COMPUTING URBAN MOBILE LANDSCAPES THROUGH MONITORING POPULATION DENSITY BASED ON CELL-PHONE CHATTING
Free (open access)
Volume 3 (2008), Issue 2
121 - 134
R.M. PULSELLI, P. ROMANO, C. RATTI & E. TIEZZI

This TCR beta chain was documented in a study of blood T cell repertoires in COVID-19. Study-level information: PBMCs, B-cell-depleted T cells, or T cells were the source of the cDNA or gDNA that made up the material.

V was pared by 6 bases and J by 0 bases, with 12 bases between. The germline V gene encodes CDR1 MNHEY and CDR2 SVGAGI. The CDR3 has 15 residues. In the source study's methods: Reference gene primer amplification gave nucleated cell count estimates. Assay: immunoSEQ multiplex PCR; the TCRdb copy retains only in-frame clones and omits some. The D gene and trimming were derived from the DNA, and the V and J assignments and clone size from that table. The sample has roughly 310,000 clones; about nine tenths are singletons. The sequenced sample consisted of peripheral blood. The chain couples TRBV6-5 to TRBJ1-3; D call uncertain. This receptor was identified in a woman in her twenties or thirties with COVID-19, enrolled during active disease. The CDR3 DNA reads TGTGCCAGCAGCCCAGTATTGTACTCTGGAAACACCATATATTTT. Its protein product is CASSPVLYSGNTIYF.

This study conducts traffic data of mobile-phone antennas, recorded by a telecommunications company, to develop a real-time monitoring technique of population density in an urban area, given that the intensity of activity in a cell (a covered area around an antenna) is directly proportional to the presence of cell-phone users. An application of this technique to the metropolitan area of Milan (Italy) is presented. Results are illustrated in the form of patch dynamics through a sequence of maps showing how people use urban space in time (e.g. monitoring 24 hours of a working day; comparing working days with Saturday and Sunday; observing special events such as a soccer match at the stadium). In other words, the method presented allows for the visualization of social dynamics in a built-up environment and may provide a spatial zoning based on time use of urban functions. This relates to a human ecosystem framework that provides a theoretical approach to investigate how urban structures affect the distribution of organisms (people), integrating spatial and temporal aspects. Once tested, potential practical applications of this technique were discussed to improve the efficiency of urban systems management and planning through the monitoring of their dynamics.